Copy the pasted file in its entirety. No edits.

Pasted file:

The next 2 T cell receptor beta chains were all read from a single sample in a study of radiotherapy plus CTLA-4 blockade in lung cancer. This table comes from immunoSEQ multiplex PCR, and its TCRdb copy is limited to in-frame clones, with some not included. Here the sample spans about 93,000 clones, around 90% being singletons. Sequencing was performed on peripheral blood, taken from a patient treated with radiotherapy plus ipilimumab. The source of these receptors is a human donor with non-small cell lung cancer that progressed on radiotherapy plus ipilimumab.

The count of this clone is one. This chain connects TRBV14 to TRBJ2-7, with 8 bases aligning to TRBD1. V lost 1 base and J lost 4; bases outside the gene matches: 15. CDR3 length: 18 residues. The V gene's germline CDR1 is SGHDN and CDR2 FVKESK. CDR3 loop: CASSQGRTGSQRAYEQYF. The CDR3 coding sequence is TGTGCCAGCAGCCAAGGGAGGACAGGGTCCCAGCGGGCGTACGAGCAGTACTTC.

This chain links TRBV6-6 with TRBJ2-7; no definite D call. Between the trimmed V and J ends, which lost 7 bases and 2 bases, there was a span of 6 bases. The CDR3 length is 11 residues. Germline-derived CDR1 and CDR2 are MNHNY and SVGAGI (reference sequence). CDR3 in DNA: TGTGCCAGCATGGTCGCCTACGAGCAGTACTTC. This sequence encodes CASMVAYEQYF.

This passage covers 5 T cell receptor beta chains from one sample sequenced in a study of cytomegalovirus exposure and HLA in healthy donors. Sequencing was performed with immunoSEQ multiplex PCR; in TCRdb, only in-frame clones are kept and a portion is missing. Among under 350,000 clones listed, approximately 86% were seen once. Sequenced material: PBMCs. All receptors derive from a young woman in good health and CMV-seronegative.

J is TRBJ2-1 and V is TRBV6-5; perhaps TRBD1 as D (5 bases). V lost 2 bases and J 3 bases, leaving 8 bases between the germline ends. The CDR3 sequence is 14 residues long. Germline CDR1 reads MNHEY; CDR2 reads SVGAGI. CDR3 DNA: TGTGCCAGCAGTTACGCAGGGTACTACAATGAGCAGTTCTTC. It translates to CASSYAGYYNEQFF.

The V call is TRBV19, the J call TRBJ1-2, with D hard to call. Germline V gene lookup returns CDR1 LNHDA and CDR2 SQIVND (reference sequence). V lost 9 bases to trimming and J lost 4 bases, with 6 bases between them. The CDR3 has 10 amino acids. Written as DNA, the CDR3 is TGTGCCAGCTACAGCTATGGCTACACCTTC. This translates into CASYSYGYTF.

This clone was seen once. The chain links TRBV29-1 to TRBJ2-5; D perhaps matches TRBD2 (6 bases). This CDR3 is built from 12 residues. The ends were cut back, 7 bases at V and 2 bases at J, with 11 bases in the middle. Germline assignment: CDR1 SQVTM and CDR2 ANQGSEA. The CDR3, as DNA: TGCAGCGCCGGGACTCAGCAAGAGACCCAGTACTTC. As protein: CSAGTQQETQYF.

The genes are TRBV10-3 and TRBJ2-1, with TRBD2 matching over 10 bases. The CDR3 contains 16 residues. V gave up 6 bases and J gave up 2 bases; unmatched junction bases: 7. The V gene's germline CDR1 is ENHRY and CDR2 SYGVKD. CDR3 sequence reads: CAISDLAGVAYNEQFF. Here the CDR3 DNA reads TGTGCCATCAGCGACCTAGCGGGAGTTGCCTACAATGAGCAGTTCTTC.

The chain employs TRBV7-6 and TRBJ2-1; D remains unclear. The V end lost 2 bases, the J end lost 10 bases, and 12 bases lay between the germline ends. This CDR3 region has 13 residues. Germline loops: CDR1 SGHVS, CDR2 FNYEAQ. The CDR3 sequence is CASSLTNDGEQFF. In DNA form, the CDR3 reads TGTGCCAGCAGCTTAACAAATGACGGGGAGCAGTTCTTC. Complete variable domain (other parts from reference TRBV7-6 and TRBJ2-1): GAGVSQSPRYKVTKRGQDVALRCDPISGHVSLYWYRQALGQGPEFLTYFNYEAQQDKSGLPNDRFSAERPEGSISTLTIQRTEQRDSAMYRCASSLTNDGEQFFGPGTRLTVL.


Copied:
The next 2 T cell receptor beta chains were all read from a single sample in a study of radiotherapy plus CTLA-4 blockade in lung cancer. This table comes from immunoSEQ multiplex PCR, and its TCRdb copy is limited to in-frame clones, with some not included. Here the sample spans about 93,000 clones, around 90% being singletons. Sequencing was performed on peripheral blood, taken from a patient treated with radiotherapy plus ipilimumab. The source of these receptors is a human donor with non-small cell lung cancer that progressed on radiotherapy plus ipilimumab.

The count of this clone is one. This chain connects TRBV14 to TRBJ2-7, with 8 bases aligning to TRBD1. V lost 1 base and J lost 4; bases outside the gene matches: 15. CDR3 length: 18 residues. The V gene's germline CDR1 is SGHDN and CDR2 FVKESK. CDR3 loop: CASSQGRTGSQRAYEQYF. The CDR3 coding sequence is TGTGCCAGCAGCCAAGGGAGGACAGGGTCCCAGCGGGCGTACGAGCAGTACTTC.

This chain links TRBV6-6 with TRBJ2-7; no definite D call. Between the trimmed V and J ends, which lost 7 bases and 2 bases, there was a span of 6 bases. The CDR3 length is 11 residues. Germline-derived CDR1 and CDR2 are MNHNY and SVGAGI (reference sequence). CDR3 in DNA: TGTGCCAGCATGGTCGCCTACGAGCAGTACTTC. This sequence encodes CASMVAYEQYF.

This passage covers 5 T cell receptor beta chains from one sample sequenced in a study of cytomegalovirus exposure and HLA in healthy donors. Sequencing was performed with immunoSEQ multiplex PCR; in TCRdb, only in-frame clones are kept and a portion is missing. Among under 350,000 clones listed, approximately 86% were seen once. Sequenced material: PBMCs. All receptors derive from a young woman in good health and CMV-seronegative.

J is TRBJ2-1 and V is TRBV6-5; perhaps TRBD1 as D (5 bases). V lost 2 bases and J 3 bases, leaving 8 bases between the germline ends. The CDR3 sequence is 14 residues long. Germline CDR1 reads MNHEY; CDR2 reads SVGAGI. CDR3 DNA: TGTGCCAGCAGTTACGCAGGGTACTACAATGAGCAGTTCTTC. It translates to CASSYAGYYNEQFF.

The V call is TRBV19, the J call TRBJ1-2, with D hard to call. Germline V gene lookup returns CDR1 LNHDA and CDR2 SQIVND (reference sequence). V lost 9 bases to trimming and J lost 4 bases, with 6 bases between them. The CDR3 has 10 amino acids. Written as DNA, the CDR3 is TGTGCCAGCTACAGCTATGGCTACACCTTC. This translates into CASYSYGYTF.

This clone was seen once. The chain links TRBV29-1 to TRBJ2-5; D perhaps matches TRBD2 (6 bases). This CDR3 is built from 12 residues. The ends were cut back, 7 bases at V and 2 bases at J, with 11 bases in the middle. Germline assignment: CDR1 SQVTM and CDR2 ANQGSEA. The CDR3, as DNA: TGCAGCGCCGGGACTCAGCAAGAGACCCAGTACTTC. As protein: CSAGTQQETQYF.

The genes are TRBV10-3 and TRBJ2-1, with TRBD2 matching over 10 bases. The CDR3 contains 16 residues. V gave up 6 bases and J gave up 2 bases; unmatched junction bases: 7. The V gene's germline CDR1 is ENHRY and CDR2 SYGVKD. CDR3 sequence reads: CAISDLAGVAYNEQFF. Here the CDR3 DNA reads TGTGCCATCAGCGACCTAGCGGGAGTTGCCTACAATGAGCAGTTCTTC.

The chain employs TRBV7-6 and TRBJ2-1; D remains unclear. The V end lost 2 bases, the J end lost 10 bases, and 12 bases lay between the germline ends. This CDR3 region has 13 residues. Germline loops: CDR1 SGHVS, CDR2 FNYEAQ. The CDR3 sequence is CASSLTNDGEQFF. In DNA form, the CDR3 reads TGTGCCAGCAGCTTAACAAATGACGGGGAGCAGTTCTTC. Complete variable domain (other parts from reference TRBV7-6 and TRBJ2-1): GAGVSQSPRYKVTKRGQDVALRCDPISGHVSLYWYRQALGQGPEFLTYFNYEAQQDKSGLPNDRFSAERPEGSISTLTIQRTEQRDSAMYRCASSLTNDGEQFFGPGTRLTVL.